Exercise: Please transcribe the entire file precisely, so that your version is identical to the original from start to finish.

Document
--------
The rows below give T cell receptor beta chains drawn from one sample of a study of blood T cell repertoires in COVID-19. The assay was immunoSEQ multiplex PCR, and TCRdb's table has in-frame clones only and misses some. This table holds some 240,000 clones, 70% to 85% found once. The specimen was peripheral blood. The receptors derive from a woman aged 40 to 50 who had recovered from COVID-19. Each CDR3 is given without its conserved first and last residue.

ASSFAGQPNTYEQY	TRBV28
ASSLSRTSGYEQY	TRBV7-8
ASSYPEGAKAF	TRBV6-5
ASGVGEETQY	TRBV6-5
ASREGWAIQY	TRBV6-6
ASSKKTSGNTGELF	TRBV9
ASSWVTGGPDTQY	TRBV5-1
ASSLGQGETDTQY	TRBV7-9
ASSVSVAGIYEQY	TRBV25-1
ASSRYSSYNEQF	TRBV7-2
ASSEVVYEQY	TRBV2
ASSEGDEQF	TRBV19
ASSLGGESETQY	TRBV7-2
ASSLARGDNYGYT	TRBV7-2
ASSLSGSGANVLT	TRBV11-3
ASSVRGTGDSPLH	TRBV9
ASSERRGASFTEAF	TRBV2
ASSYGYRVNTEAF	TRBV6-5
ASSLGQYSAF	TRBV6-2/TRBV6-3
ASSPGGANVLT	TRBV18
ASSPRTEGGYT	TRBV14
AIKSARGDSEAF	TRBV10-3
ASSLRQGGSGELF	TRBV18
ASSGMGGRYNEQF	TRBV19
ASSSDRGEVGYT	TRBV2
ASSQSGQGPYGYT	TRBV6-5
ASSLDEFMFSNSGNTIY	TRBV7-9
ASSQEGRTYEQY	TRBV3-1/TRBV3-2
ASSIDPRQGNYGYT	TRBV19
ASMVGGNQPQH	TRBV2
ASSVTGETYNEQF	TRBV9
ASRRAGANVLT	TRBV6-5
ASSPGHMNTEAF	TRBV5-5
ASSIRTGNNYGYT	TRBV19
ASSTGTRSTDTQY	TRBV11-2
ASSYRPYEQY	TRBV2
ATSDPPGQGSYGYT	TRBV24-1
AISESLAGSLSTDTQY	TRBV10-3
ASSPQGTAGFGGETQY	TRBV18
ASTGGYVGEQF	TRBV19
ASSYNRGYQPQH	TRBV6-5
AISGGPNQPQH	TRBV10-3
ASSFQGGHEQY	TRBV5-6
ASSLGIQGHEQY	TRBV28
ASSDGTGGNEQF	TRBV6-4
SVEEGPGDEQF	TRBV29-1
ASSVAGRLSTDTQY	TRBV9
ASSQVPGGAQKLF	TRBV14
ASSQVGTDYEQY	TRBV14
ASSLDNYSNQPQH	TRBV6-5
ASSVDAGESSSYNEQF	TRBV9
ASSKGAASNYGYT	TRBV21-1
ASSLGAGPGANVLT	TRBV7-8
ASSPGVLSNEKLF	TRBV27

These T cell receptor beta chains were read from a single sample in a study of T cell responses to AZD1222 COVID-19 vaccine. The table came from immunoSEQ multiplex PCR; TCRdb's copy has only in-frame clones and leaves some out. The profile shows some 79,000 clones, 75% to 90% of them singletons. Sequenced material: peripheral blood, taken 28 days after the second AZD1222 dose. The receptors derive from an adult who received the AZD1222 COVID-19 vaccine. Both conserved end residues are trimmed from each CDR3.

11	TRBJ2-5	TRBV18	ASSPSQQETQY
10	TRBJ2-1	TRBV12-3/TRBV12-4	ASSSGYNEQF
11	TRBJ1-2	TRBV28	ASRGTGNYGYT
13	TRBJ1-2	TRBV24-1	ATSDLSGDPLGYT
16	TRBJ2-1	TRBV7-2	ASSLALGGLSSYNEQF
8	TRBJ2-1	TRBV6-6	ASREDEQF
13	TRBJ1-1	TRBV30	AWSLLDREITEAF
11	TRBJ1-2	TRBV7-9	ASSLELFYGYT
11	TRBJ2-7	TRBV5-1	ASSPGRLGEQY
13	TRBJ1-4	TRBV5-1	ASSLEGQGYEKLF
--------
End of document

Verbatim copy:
The rows below give T cell receptor beta chains drawn from one sample of a study of blood T cell repertoires in COVID-19. The assay was immunoSEQ multiplex PCR, and TCRdb's table has in-frame clones only and misses some. This table holds some 240,000 clones, 70% to 85% found once. The specimen was peripheral blood. The receptors derive from a woman aged 40 to 50 who had recovered from COVID-19. Each CDR3 is given without its conserved first and last residue.

ASSFAGQPNTYEQY	TRBV28
ASSLSRTSGYEQY	TRBV7-8
ASSYPEGAKAF	TRBV6-5
ASGVGEETQY	TRBV6-5
ASREGWAIQY	TRBV6-6
ASSKKTSGNTGELF	TRBV9
ASSWVTGGPDTQY	TRBV5-1
ASSLGQGETDTQY	TRBV7-9
ASSVSVAGIYEQY	TRBV25-1
ASSRYSSYNEQF	TRBV7-2
ASSEVVYEQY	TRBV2
ASSEGDEQF	TRBV19
ASSLGGESETQY	TRBV7-2
ASSLARGDNYGYT	TRBV7-2
ASSLSGSGANVLT	TRBV11-3
ASSVRGTGDSPLH	TRBV9
ASSERRGASFTEAF	TRBV2
ASSYGYRVNTEAF	TRBV6-5
ASSLGQYSAF	TRBV6-2/TRBV6-3
ASSPGGANVLT	TRBV18
ASSPRTEGGYT	TRBV14
AIKSARGDSEAF	TRBV10-3
ASSLRQGGSGELF	TRBV18
ASSGMGGRYNEQF	TRBV19
ASSSDRGEVGYT	TRBV2
ASSQSGQGPYGYT	TRBV6-5
ASSLDEFMFSNSGNTIY	TRBV7-9
ASSQEGRTYEQY	TRBV3-1/TRBV3-2
ASSIDPRQGNYGYT	TRBV19
ASMVGGNQPQH	TRBV2
ASSVTGETYNEQF	TRBV9
ASRRAGANVLT	TRBV6-5
ASSPGHMNTEAF	TRBV5-5
ASSIRTGNNYGYT	TRBV19
ASSTGTRSTDTQY	TRBV11-2
ASSYRPYEQY	TRBV2
ATSDPPGQGSYGYT	TRBV24-1
AISESLAGSLSTDTQY	TRBV10-3
ASSPQGTAGFGGETQY	TRBV18
ASTGGYVGEQF	TRBV19
ASSYNRGYQPQH	TRBV6-5
AISGGPNQPQH	TRBV10-3
ASSFQGGHEQY	TRBV5-6
ASSLGIQGHEQY	TRBV28
ASSDGTGGNEQF	TRBV6-4
SVEEGPGDEQF	TRBV29-1
ASSVAGRLSTDTQY	TRBV9
ASSQVPGGAQKLF	TRBV14
ASSQVGTDYEQY	TRBV14
ASSLDNYSNQPQH	TRBV6-5
ASSVDAGESSSYNEQF	TRBV9
ASSKGAASNYGYT	TRBV21-1
ASSLGAGPGANVLT	TRBV7-8
ASSPGVLSNEKLF	TRBV27

These T cell receptor beta chains were read from a single sample in a study of T cell responses to AZD1222 COVID-19 vaccine. The table came from immunoSEQ multiplex PCR; TCRdb's copy has only in-frame clones and leaves some out. The profile shows some 79,000 clones, 75% to 90% of them singletons. Sequenced material: peripheral blood, taken 28 days after the second AZD1222 dose. The receptors derive from an adult who received the AZD1222 COVID-19 vaccine. Both conserved end residues are trimmed from each CDR3.

11	TRBJ2-5	TRBV18	ASSPSQQETQY
10	TRBJ2-1	TRBV12-3/TRBV12-4	ASSSGYNEQF
11	TRBJ1-2	TRBV28	ASRGTGNYGYT
13	TRBJ1-2	TRBV24-1	ATSDLSGDPLGYT
16	TRBJ2-1	TRBV7-2	ASSLALGGLSSYNEQF
8	TRBJ2-1	TRBV6-6	ASREDEQF
13	TRBJ1-1	TRBV30	AWSLLDREITEAF
11	TRBJ1-2	TRBV7-9	ASSLELFYGYT
11	TRBJ2-7	TRBV5-1	ASSPGRLGEQY
13	TRBJ1-4	TRBV5-1	ASSLEGQGYEKLF